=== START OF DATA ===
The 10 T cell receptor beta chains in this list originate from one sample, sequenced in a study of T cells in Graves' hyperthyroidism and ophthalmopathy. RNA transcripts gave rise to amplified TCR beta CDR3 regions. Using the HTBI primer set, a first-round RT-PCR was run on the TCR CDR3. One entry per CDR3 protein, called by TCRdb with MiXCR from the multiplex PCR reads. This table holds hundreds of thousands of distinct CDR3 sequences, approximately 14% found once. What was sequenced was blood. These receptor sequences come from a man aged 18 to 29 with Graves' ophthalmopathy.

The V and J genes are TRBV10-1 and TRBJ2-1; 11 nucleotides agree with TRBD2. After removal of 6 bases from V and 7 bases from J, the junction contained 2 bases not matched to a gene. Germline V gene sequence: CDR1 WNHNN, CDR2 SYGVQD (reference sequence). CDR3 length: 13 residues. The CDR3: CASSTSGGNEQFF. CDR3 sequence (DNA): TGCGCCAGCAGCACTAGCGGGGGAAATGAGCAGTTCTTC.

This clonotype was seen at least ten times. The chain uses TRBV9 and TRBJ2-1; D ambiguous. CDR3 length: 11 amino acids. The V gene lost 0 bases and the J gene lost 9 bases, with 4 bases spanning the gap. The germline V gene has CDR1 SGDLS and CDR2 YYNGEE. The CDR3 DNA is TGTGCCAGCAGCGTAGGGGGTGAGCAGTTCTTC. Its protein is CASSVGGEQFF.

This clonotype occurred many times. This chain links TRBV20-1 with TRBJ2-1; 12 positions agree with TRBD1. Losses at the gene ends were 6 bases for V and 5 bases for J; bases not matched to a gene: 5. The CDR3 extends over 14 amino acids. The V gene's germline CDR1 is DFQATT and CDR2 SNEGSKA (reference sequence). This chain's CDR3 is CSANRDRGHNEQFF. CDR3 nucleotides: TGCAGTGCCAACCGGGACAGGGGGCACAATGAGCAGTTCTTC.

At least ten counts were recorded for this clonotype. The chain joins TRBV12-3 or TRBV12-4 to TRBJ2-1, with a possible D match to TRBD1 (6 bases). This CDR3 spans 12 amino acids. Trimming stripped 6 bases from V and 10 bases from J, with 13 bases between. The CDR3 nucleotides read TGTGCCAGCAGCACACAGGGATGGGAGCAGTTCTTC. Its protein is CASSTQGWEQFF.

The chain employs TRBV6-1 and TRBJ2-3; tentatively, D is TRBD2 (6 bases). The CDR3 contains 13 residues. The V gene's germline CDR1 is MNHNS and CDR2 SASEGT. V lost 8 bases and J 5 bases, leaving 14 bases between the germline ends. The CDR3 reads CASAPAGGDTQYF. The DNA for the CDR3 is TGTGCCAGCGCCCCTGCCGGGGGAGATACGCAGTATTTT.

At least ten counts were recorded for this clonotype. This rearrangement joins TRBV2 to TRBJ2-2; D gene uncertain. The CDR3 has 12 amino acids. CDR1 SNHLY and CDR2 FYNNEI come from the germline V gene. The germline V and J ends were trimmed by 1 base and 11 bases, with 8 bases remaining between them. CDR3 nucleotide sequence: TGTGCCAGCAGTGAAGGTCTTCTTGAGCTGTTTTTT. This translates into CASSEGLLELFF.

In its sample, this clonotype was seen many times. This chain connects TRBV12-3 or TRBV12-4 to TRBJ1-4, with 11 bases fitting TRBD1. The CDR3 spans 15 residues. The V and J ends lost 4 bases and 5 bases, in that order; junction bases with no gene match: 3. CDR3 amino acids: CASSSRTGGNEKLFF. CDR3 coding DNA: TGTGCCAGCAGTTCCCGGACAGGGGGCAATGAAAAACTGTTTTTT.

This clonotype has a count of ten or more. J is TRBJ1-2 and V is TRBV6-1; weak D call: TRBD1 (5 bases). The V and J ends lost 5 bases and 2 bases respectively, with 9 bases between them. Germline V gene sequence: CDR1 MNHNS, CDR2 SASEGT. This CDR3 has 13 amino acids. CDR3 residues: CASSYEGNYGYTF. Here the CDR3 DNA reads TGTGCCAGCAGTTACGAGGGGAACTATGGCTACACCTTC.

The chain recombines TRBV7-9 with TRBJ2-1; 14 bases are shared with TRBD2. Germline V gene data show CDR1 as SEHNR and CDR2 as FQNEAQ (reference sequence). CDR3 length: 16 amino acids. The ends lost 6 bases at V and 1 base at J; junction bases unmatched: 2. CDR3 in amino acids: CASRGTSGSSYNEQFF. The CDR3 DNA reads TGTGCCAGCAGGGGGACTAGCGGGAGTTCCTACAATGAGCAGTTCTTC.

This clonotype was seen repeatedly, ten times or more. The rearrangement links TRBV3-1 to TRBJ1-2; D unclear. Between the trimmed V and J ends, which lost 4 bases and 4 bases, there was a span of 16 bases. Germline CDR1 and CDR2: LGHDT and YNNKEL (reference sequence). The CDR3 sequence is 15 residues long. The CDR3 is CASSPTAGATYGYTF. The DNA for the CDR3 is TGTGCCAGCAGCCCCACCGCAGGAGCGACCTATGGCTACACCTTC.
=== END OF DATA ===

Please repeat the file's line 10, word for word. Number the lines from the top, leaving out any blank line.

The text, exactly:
The chain recombines TRBV7-9 with TRBJ2-1; 14 bases are shared with TRBD2. Germline V gene data show CDR1 as SEHNR and CDR2 as FQNEAQ (reference sequence). CDR3 length: 16 amino acids. The ends lost 6 bases at V and 1 base at J; junction bases unmatched: 2. CDR3 in amino acids: CASRGTSGSSYNEQFF. The CDR3 DNA reads TGTGCCAGCAGGGGGACTAGCGGGAGTTCCTACAATGAGCAGTTCTTC.